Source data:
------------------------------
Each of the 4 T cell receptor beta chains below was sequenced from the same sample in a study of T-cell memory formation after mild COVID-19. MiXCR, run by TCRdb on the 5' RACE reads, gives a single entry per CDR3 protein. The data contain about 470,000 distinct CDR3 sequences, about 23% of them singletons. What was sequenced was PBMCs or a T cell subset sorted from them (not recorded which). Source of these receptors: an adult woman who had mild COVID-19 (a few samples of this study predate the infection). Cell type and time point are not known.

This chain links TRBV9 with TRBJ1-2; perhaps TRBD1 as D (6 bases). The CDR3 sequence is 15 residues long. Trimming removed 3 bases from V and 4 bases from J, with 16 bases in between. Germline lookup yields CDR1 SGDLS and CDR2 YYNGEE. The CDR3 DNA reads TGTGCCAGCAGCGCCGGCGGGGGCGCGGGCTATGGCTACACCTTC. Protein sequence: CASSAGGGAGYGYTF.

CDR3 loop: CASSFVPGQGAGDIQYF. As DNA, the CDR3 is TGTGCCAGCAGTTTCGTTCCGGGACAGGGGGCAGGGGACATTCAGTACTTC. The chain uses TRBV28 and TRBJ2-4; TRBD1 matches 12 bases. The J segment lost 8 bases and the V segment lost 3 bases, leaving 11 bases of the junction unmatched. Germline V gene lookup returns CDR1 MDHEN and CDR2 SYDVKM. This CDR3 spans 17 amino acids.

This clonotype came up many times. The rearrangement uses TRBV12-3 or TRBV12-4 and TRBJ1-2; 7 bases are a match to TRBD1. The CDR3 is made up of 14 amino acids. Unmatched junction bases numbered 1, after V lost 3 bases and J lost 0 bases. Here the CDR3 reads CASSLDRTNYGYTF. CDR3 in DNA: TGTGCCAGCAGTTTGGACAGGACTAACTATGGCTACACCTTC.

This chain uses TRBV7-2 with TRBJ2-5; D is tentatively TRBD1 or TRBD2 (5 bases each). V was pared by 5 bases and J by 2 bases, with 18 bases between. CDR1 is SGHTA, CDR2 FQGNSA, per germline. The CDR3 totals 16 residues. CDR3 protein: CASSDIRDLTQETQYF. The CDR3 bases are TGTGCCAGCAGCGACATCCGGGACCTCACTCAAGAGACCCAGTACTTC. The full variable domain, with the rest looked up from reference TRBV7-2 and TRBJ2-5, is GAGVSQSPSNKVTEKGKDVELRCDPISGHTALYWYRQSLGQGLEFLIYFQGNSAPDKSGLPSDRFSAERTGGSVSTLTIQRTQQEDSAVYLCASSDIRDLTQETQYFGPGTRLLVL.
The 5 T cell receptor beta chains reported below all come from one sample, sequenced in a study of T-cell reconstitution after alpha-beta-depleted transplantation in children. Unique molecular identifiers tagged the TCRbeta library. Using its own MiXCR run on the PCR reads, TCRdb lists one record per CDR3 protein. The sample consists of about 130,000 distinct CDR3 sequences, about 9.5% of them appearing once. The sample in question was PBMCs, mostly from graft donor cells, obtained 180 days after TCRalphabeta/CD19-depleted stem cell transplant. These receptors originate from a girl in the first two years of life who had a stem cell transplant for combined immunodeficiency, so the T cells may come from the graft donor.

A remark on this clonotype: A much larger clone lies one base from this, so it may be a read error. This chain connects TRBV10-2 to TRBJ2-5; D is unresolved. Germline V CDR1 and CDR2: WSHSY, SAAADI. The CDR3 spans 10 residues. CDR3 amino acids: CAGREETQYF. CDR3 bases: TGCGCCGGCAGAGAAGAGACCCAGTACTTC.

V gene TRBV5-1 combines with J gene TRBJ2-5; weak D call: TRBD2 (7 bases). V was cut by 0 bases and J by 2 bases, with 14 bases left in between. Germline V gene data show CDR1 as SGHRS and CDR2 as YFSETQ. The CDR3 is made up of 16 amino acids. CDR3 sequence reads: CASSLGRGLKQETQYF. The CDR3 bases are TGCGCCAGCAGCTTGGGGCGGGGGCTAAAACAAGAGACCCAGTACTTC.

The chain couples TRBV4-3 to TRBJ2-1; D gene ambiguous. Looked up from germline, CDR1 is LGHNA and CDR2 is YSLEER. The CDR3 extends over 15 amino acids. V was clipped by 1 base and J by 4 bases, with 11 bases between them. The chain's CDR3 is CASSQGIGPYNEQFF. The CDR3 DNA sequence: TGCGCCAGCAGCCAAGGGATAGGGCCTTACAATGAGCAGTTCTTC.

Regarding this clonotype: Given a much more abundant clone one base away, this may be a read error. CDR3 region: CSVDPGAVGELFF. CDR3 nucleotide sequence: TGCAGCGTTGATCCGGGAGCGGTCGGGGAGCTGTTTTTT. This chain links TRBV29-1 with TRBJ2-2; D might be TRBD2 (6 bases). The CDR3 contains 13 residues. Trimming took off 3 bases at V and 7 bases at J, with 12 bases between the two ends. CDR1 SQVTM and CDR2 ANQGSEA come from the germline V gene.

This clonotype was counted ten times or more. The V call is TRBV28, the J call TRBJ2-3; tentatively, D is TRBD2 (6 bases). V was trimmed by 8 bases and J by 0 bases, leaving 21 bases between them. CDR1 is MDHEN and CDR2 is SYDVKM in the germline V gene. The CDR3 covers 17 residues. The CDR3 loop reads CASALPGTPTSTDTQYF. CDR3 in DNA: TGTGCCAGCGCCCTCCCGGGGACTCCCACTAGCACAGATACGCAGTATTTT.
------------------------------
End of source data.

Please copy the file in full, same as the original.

Each of the 4 T cell receptor beta chains below was sequenced from the same sample in a study of T-cell memory formation after mild COVID-19. MiXCR, run by TCRdb on the 5' RACE reads, gives a single entry per CDR3 protein. The data contain about 470,000 distinct CDR3 sequences, about 23% of them singletons. What was sequenced was PBMCs or a T cell subset sorted from them (not recorded which). Source of these receptors: an adult woman who had mild COVID-19 (a few samples of this study predate the infection). Cell type and time point are not known.

This chain links TRBV9 with TRBJ1-2; perhaps TRBD1 as D (6 bases). The CDR3 sequence is 15 residues long. Trimming removed 3 bases from V and 4 bases from J, with 16 bases in between. Germline lookup yields CDR1 SGDLS and CDR2 YYNGEE. The CDR3 DNA reads TGTGCCAGCAGCGCCGGCGGGGGCGCGGGCTATGGCTACACCTTC. Protein sequence: CASSAGGGAGYGYTF.

CDR3 loop: CASSFVPGQGAGDIQYF. As DNA, the CDR3 is TGTGCCAGCAGTTTCGTTCCGGGACAGGGGGCAGGGGACATTCAGTACTTC. The chain uses TRBV28 and TRBJ2-4; TRBD1 matches 12 bases. The J segment lost 8 bases and the V segment lost 3 bases, leaving 11 bases of the junction unmatched. Germline V gene lookup returns CDR1 MDHEN and CDR2 SYDVKM. This CDR3 spans 17 amino acids.

This clonotype came up many times. The rearrangement uses TRBV12-3 or TRBV12-4 and TRBJ1-2; 7 bases are a match to TRBD1. The CDR3 is made up of 14 amino acids. Unmatched junction bases numbered 1, after V lost 3 bases and J lost 0 bases. Here the CDR3 reads CASSLDRTNYGYTF. CDR3 in DNA: TGTGCCAGCAGTTTGGACAGGACTAACTATGGCTACACCTTC.

This chain uses TRBV7-2 with TRBJ2-5; D is tentatively TRBD1 or TRBD2 (5 bases each). V was pared by 5 bases and J by 2 bases, with 18 bases between. CDR1 is SGHTA, CDR2 FQGNSA, per germline. The CDR3 totals 16 residues. CDR3 protein: CASSDIRDLTQETQYF. The CDR3 bases are TGTGCCAGCAGCGACATCCGGGACCTCACTCAAGAGACCCAGTACTTC. The full variable domain, with the rest looked up from reference TRBV7-2 and TRBJ2-5, is GAGVSQSPSNKVTEKGKDVELRCDPISGHTALYWYRQSLGQGLEFLIYFQGNSAPDKSGLPSDRFSAERTGGSVSTLTIQRTQQEDSAVYLCASSDIRDLTQETQYFGPGTRLLVL.
The 5 T cell receptor beta chains reported below all come from one sample, sequenced in a study of T-cell reconstitution after alpha-beta-depleted transplantation in children. Unique molecular identifiers tagged the TCRbeta library. Using its own MiXCR run on the PCR reads, TCRdb lists one record per CDR3 protein. The sample consists of about 130,000 distinct CDR3 sequences, about 9.5% of them appearing once. The sample in question was PBMCs, mostly from graft donor cells, obtained 180 days after TCRalphabeta/CD19-depleted stem cell transplant. These receptors originate from a girl in the first two years of life who had a stem cell transplant for combined immunodeficiency, so the T cells may come from the graft donor.

A remark on this clonotype: A much larger clone lies one base from this, so it may be a read error. This chain connects TRBV10-2 to TRBJ2-5; D is unresolved. Germline V CDR1 and CDR2: WSHSY, SAAADI. The CDR3 spans 10 residues. CDR3 amino acids: CAGREETQYF. CDR3 bases: TGCGCCGGCAGAGAAGAGACCCAGTACTTC.

V gene TRBV5-1 combines with J gene TRBJ2-5; weak D call: TRBD2 (7 bases). V was cut by 0 bases and J by 2 bases, with 14 bases left in between. Germline V gene data show CDR1 as SGHRS and CDR2 as YFSETQ. The CDR3 is made up of 16 amino acids. CDR3 sequence reads: CASSLGRGLKQETQYF. The CDR3 bases are TGCGCCAGCAGCTTGGGGCGGGGGCTAAAACAAGAGACCCAGTACTTC.

The chain couples TRBV4-3 to TRBJ2-1; D gene ambiguous. Looked up from germline, CDR1 is LGHNA and CDR2 is YSLEER. The CDR3 extends over 15 amino acids. V was clipped by 1 base and J by 4 bases, with 11 bases between them. The chain's CDR3 is CASSQGIGPYNEQFF. The CDR3 DNA sequence: TGCGCCAGCAGCCAAGGGATAGGGCCTTACAATGAGCAGTTCTTC.

Regarding this clonotype: Given a much more abundant clone one base away, this may be a read error. CDR3 region: CSVDPGAVGELFF. CDR3 nucleotide sequence: TGCAGCGTTGATCCGGGAGCGGTCGGGGAGCTGTTTTTT. This chain links TRBV29-1 with TRBJ2-2; D might be TRBD2 (6 bases). The CDR3 contains 13 residues. Trimming took off 3 bases at V and 7 bases at J, with 12 bases between the two ends. CDR1 SQVTM and CDR2 ANQGSEA come from the germline V gene.

This clonotype was counted ten times or more. The V call is TRBV28, the J call TRBJ2-3; tentatively, D is TRBD2 (6 bases). V was trimmed by 8 bases and J by 0 bases, leaving 21 bases between them. CDR1 is MDHEN and CDR2 is SYDVKM in the germline V gene. The CDR3 covers 17 residues. The CDR3 loop reads CASALPGTPTSTDTQYF. CDR3 in DNA: TGTGCCAGCGCCCTCCCGGGGACTCCCACTAGCACAGATACGCAGTATTTT.